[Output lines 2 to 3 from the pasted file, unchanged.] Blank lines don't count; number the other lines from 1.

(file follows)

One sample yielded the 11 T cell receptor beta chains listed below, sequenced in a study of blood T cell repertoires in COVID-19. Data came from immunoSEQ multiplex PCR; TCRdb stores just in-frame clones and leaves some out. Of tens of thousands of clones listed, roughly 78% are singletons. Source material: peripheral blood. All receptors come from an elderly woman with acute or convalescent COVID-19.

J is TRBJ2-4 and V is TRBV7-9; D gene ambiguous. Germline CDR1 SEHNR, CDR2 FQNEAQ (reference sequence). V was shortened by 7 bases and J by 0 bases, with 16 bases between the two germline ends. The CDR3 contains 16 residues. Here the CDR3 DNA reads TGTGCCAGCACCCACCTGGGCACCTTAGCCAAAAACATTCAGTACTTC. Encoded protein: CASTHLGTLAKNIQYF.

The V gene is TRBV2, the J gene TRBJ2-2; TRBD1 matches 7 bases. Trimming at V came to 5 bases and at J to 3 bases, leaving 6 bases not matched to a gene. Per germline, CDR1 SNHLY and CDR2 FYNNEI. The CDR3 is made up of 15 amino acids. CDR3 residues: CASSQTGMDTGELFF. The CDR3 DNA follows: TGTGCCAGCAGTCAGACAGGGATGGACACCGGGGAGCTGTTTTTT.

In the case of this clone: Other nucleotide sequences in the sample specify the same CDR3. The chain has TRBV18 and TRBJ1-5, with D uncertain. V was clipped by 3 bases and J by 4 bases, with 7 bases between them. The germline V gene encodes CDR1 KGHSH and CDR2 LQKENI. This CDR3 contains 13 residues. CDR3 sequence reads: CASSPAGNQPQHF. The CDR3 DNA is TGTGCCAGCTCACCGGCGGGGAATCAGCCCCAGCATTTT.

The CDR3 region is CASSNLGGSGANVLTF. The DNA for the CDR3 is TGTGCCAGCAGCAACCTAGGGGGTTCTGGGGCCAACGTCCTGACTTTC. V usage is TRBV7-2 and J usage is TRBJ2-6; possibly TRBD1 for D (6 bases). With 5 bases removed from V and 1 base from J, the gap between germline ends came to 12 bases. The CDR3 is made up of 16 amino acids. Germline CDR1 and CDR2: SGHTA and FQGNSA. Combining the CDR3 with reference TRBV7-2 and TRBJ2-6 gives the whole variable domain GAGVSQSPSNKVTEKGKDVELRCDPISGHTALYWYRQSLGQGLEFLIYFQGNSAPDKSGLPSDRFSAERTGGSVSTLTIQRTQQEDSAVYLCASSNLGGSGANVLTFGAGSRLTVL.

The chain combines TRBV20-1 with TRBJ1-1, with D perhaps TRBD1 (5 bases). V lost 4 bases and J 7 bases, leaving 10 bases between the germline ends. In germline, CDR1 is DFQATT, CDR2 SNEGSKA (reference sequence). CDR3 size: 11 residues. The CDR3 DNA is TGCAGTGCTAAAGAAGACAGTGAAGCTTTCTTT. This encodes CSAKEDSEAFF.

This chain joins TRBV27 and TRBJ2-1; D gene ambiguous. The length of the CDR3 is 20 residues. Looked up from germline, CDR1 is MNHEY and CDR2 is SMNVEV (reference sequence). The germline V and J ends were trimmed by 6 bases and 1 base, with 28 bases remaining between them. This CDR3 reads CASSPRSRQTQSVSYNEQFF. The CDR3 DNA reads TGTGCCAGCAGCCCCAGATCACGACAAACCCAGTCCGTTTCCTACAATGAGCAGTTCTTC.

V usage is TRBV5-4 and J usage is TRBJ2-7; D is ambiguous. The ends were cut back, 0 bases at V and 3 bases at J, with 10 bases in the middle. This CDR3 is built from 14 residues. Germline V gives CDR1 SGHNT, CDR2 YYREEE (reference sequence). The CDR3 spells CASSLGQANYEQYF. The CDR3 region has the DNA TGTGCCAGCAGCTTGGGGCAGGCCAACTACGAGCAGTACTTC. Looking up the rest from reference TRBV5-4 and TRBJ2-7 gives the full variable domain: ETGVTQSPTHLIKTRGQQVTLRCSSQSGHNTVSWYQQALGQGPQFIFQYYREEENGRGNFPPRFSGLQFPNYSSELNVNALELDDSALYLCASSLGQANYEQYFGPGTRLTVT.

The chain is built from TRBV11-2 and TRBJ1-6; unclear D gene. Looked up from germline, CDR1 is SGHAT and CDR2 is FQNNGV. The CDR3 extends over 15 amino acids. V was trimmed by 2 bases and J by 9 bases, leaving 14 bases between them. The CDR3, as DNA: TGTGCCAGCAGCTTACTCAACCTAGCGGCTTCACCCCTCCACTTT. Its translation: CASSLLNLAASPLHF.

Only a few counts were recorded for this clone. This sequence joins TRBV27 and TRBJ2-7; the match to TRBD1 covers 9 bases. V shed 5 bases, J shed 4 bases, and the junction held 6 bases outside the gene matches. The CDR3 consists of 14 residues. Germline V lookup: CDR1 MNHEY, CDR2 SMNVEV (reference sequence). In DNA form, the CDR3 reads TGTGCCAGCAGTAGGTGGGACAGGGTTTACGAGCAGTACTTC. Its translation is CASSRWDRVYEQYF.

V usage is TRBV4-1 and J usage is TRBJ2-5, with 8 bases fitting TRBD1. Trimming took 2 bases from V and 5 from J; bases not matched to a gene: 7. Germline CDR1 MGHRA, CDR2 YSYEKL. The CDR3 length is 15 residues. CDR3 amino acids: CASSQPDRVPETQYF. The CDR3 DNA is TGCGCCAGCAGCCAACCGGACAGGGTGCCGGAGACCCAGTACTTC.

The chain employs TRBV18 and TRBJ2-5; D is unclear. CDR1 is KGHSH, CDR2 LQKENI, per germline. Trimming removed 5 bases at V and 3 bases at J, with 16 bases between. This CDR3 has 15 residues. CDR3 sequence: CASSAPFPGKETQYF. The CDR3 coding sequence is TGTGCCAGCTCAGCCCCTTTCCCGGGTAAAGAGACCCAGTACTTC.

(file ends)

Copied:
J is TRBJ2-4 and V is TRBV7-9; D gene ambiguous. Germline CDR1 SEHNR, CDR2 FQNEAQ (reference sequence). V was shortened by 7 bases and J by 0 bases, with 16 bases between the two germline ends. The CDR3 contains 16 residues. Here the CDR3 DNA reads TGTGCCAGCACCCACCTGGGCACCTTAGCCAAAAACATTCAGTACTTC. Encoded protein: CASTHLGTLAKNIQYF.

The V gene is TRBV2, the J gene TRBJ2-2; TRBD1 matches 7 bases. Trimming at V came to 5 bases and at J to 3 bases, leaving 6 bases not matched to a gene. Per germline, CDR1 SNHLY and CDR2 FYNNEI. The CDR3 is made up of 15 amino acids. CDR3 residues: CASSQTGMDTGELFF. The CDR3 DNA follows: TGTGCCAGCAGTCAGACAGGGATGGACACCGGGGAGCTGTTTTTT.